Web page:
2016 week 47 in programming

Programmers are having a huge discussion about the unethical and illegal things they’ve been asked to do

Dozens of people have already been killed by faulty software in cars, while hundreds of people have been killed from faulty software during air travel. “Uncle” Bob MartinYouTube/Expert Talks MobileBut Martin pointed out, “The weird thing is, it was software developers who wrote that code. It was us. Some programmers wrote cheating code. Do you think they knew? I think they probably knew.” Sourour’s “Ashamed” post went viral on Hacker News and Reddit and it unleashed a long list of confessions from programmers about the unethical and, sometimes, illegal things they’ve been asked to do. Programmers then wrote scripts to help the company’s salespeople target these people. Now, he says, these same programmers are “Working on startups that scoop up massive amounts of people’s location data.” YouTube/“Uncle” Bob Martin - “The Future of Programming”Another programmer was hired to write software for a radio device and was asked to make it use channels reserved for emergency services because this would make the device operate faster. He warned, if programmers don’t start to govern themselves, after that apocalypse event that kills thousands of people occurs, legislators will do it for them, dictating everything about their jobs, down to the languages they are allowed to use.

Let’s Encrypt Everything

The performance penalty of HTTPS is gone HTTPS arguably performs better than HTTP on modern devices. Historically these certificates have been issued by certificate authorities, and they were at least $30 per year per website, sometimes hundreds of dollars per year. Let’s Encrypt is a 501.3©(3) non-profit organization supported by the Linux Foundation. As a company, we’ve donated a Discourse hosted support community, and a cash amount that represents how much we would have paid in a year to one of the existing for-profit certificate authorities to set up HTTPS for all the Discourse websites we host. Estimate how much you would have paid for any free SSL certificates you obtained from Let’s Encrypt, and please donate that amount to Let’s Encrypt. If you work for a large company, urge them to sponsor Let’s Encrypt as a fundamental cornerstone of a safe web. If you believe in an unalienable right to privacy on the Internet for every citizen in every nation, please support Let’s Encrypt.

Powershell to replace CMD as windows default shell (Inside 14971)

Today we are excited to be releasing Windows 10 Insider Preview Build 14971 for PC to Windows Insiders in the Fast ring. Read EPUB books in Microsoft Edge: The reading experience will get even better with the Windows 10 Creators Update! In addition to providing a great reading experience for PDF files - you can now read any unprotected e-book in the EPUB file format with Microsoft Edge. Bringing 3D to Everyone via the Paint 3D Preview app: Starting with this build and going forward, the Paint 3D Preview app is now included as part of Windows 10. Remix 3D Preview, the community counterpart to Paint 3D Preview, is expanding to Austria, Belgium, Denmark, Germany, Ireland, Netherlands, Norway, Sweden, and Switzerland for Windows Insiders today! Remix 3D Preview is currently only available in English but we will continue to expand our region and language support. For those who prefer to use Command Prompt, you can opt out of the WIN + X change by opening Settings > Personalization > Taskbar, and turning “Replace Command Prompt with Windows PowerShell in the menu when I right-click the Start button or press Windows key+X” to “Off”. As we have previously announced we are working on the Windows Holographic Shell that is going to be included in the upcoming Windows 10 Creators Update. We love seeing our Windows Insiders organize #WINsiders4Good events on their own! This is exactly why we created the DIY kit and we love seeing you all use it to build relationships and solve problems in your communities.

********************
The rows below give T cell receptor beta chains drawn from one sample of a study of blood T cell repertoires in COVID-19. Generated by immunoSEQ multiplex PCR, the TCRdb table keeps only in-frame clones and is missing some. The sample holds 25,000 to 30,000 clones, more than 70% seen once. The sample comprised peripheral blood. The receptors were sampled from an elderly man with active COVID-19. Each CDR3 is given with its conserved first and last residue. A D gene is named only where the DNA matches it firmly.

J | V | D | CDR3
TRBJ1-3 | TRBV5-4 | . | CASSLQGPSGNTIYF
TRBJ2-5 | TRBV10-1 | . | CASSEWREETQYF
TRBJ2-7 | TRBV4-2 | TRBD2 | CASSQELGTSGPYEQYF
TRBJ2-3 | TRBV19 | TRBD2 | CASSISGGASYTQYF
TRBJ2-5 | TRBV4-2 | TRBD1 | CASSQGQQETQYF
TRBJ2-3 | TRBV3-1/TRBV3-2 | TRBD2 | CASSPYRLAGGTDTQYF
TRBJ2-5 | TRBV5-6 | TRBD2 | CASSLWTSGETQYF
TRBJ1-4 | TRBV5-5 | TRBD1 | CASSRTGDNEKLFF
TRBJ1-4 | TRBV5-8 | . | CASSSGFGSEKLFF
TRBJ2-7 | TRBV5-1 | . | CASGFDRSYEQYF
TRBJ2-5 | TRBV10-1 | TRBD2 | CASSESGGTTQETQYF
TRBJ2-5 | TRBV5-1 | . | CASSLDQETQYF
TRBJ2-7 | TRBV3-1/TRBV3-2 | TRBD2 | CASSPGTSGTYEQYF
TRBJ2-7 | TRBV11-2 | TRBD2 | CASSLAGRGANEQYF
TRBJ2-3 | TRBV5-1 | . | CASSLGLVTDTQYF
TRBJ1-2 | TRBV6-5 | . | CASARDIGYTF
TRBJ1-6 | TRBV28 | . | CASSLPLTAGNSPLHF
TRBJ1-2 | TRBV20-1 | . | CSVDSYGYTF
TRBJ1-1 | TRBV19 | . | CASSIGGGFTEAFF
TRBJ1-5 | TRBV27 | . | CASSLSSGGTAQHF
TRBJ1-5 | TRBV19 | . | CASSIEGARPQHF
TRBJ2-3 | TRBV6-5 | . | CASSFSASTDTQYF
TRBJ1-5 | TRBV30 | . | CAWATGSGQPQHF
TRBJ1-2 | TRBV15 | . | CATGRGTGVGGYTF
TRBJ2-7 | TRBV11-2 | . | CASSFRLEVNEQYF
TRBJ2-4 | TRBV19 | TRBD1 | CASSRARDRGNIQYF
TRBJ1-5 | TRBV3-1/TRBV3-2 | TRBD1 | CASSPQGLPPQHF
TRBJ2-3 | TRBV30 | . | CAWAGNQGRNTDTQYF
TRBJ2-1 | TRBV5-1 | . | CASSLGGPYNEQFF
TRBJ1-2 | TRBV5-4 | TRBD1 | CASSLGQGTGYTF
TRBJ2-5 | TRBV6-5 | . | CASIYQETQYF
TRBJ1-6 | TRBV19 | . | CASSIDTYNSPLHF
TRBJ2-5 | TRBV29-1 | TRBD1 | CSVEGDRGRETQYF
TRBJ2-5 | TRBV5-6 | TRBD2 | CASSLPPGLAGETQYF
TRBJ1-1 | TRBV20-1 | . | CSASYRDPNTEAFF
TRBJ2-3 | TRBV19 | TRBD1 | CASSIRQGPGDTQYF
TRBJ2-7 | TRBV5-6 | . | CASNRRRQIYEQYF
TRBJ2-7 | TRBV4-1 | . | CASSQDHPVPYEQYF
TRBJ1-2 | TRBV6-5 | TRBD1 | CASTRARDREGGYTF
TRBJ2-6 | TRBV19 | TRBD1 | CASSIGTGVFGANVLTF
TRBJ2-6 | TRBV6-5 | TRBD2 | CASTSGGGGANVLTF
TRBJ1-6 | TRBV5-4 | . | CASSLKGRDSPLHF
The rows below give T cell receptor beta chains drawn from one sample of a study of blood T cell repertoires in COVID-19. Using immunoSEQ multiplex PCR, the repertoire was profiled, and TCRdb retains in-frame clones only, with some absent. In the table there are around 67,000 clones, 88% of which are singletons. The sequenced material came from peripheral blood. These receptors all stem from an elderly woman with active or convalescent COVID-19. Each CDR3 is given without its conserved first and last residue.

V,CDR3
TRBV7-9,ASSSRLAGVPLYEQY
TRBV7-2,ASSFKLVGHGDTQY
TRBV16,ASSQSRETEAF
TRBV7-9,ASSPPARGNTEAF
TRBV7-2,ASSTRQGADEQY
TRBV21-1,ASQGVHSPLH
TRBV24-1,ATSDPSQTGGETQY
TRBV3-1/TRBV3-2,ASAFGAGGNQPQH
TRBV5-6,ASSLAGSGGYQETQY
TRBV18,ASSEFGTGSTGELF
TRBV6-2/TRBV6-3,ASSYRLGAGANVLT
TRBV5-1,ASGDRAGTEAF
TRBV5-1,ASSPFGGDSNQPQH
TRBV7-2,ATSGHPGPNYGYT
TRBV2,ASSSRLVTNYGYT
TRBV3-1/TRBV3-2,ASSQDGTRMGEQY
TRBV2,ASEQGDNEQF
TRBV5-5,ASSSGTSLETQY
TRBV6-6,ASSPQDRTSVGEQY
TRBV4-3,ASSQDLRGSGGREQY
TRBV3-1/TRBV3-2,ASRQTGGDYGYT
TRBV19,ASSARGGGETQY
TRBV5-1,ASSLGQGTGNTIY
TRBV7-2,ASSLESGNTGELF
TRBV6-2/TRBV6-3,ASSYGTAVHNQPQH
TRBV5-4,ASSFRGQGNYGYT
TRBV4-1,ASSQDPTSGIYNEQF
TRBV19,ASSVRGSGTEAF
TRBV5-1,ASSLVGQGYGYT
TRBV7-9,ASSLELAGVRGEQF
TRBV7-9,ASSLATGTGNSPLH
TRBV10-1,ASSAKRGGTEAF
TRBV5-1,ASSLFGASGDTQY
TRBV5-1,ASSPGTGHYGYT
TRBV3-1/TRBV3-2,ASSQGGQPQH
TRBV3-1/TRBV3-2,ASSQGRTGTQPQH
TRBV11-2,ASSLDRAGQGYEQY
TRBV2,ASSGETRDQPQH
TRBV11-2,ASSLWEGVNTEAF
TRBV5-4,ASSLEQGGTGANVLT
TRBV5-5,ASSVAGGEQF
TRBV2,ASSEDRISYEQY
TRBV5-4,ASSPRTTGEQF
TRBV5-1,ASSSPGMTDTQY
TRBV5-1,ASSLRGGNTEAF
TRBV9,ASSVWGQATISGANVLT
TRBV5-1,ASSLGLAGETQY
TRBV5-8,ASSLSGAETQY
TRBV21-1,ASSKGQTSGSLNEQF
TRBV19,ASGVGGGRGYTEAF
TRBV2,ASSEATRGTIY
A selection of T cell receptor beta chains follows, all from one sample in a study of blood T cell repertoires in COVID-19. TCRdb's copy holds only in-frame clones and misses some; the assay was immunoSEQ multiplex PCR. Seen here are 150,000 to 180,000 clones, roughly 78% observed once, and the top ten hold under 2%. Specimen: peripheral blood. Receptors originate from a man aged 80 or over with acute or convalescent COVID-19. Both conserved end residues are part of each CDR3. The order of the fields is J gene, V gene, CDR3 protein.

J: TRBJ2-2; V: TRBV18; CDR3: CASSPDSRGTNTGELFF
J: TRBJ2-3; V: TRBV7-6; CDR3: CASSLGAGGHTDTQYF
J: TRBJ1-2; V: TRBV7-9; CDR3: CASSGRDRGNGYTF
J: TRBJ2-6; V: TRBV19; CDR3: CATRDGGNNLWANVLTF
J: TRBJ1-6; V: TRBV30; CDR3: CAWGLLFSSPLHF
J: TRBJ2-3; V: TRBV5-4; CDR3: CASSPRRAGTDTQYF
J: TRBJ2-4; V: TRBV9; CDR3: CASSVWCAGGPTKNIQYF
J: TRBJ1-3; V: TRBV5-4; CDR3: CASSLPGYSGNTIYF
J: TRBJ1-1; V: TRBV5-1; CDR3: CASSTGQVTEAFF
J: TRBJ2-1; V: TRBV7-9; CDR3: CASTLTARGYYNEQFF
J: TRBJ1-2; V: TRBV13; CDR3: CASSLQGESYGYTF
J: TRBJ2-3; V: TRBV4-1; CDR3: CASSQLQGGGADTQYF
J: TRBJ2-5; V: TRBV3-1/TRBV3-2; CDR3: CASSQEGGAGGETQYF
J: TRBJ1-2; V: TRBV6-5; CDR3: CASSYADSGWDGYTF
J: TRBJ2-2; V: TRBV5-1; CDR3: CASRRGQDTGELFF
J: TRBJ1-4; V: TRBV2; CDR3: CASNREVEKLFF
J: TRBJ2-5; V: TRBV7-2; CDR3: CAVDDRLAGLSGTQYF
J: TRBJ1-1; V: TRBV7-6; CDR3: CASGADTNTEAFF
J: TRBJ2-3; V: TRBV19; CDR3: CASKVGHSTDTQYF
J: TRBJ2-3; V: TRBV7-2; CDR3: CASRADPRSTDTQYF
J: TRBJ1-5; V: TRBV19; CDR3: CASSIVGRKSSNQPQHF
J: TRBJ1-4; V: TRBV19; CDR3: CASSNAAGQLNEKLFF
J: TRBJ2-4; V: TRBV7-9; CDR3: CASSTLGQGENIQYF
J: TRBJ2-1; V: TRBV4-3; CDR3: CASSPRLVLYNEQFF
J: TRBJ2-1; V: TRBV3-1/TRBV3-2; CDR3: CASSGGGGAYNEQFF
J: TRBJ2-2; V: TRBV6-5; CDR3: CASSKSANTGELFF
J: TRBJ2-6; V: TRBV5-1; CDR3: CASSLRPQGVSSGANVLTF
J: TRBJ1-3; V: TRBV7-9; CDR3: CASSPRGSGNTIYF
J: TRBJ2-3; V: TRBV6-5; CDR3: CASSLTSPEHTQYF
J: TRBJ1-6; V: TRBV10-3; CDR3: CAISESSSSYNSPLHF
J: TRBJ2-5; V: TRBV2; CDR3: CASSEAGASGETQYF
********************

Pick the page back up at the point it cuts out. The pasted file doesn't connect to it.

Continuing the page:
The Unfixable Bug

Before modeling a pretty car I started with something simpler: a box. I coded up a simple red box and dropped it into the terrain. At one point I changed the color of the box to white, relaunched the game and - there it was! A nice little box sitting in the landscape. Why would the box only be visible when it has a certain color? I checked the pixel shader. Everything seemed OK - but why was my box invisible when it was red? And only when it was red? I could find it when it was blue, white, black and purple. I tried resetting the color to red again and - WTH!? - there it was! I was back where I started code-wise, but now the box was visible again. As it turned out, the reason I couldn’t see the red box in the green landscape was simple: I am red-green color blind.

A list of Computer Science courses with video lectures

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Information wants to be free, so we’re giving away our 400+ intro Java lectures / assignments

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Computer Science Legend, Rear Adm. Grace Hopper, Posthumously Receives Presidential Medal of Freedom